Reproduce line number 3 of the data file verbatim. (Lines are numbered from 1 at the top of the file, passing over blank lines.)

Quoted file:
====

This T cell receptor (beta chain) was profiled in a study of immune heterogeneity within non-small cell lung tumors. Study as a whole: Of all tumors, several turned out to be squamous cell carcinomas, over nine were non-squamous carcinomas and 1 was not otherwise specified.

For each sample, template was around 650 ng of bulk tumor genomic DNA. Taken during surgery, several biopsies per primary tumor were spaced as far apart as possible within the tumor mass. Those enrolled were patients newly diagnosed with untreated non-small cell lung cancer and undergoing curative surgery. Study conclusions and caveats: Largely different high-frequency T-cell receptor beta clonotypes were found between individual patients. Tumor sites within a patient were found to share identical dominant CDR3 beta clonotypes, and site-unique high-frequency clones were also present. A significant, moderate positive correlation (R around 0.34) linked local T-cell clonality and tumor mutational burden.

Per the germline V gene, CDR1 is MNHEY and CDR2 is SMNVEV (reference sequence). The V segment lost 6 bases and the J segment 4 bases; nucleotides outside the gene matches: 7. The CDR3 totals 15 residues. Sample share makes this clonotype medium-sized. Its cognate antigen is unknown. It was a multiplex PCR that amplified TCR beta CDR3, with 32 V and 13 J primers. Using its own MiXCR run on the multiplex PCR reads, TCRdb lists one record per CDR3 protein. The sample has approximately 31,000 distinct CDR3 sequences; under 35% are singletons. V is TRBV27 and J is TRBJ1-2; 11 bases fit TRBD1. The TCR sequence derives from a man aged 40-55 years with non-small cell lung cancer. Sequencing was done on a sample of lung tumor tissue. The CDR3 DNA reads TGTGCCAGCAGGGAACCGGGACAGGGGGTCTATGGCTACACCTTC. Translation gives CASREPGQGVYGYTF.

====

Per the germline V gene, CDR1 is MNHEY and CDR2 is SMNVEV (reference sequence). The V segment lost 6 bases and the J segment 4 bases; nucleotides outside the gene matches: 7. The CDR3 totals 15 residues. Sample share makes this clonotype medium-sized. Its cognate antigen is unknown. It was a multiplex PCR that amplified TCR beta CDR3, with 32 V and 13 J primers. Using its own MiXCR run on the multiplex PCR reads, TCRdb lists one record per CDR3 protein. The sample has approximately 31,000 distinct CDR3 sequences; under 35% are singletons. V is TRBV27 and J is TRBJ1-2; 11 bases fit TRBD1. The TCR sequence derives from a man aged 40-55 years with non-small cell lung cancer. Sequencing was done on a sample of lung tumor tissue. The CDR3 DNA reads TGTGCCAGCAGGGAACCGGGACAGGGGGTCTATGGCTACACCTTC. Translation gives CASREPGQGVYGYTF.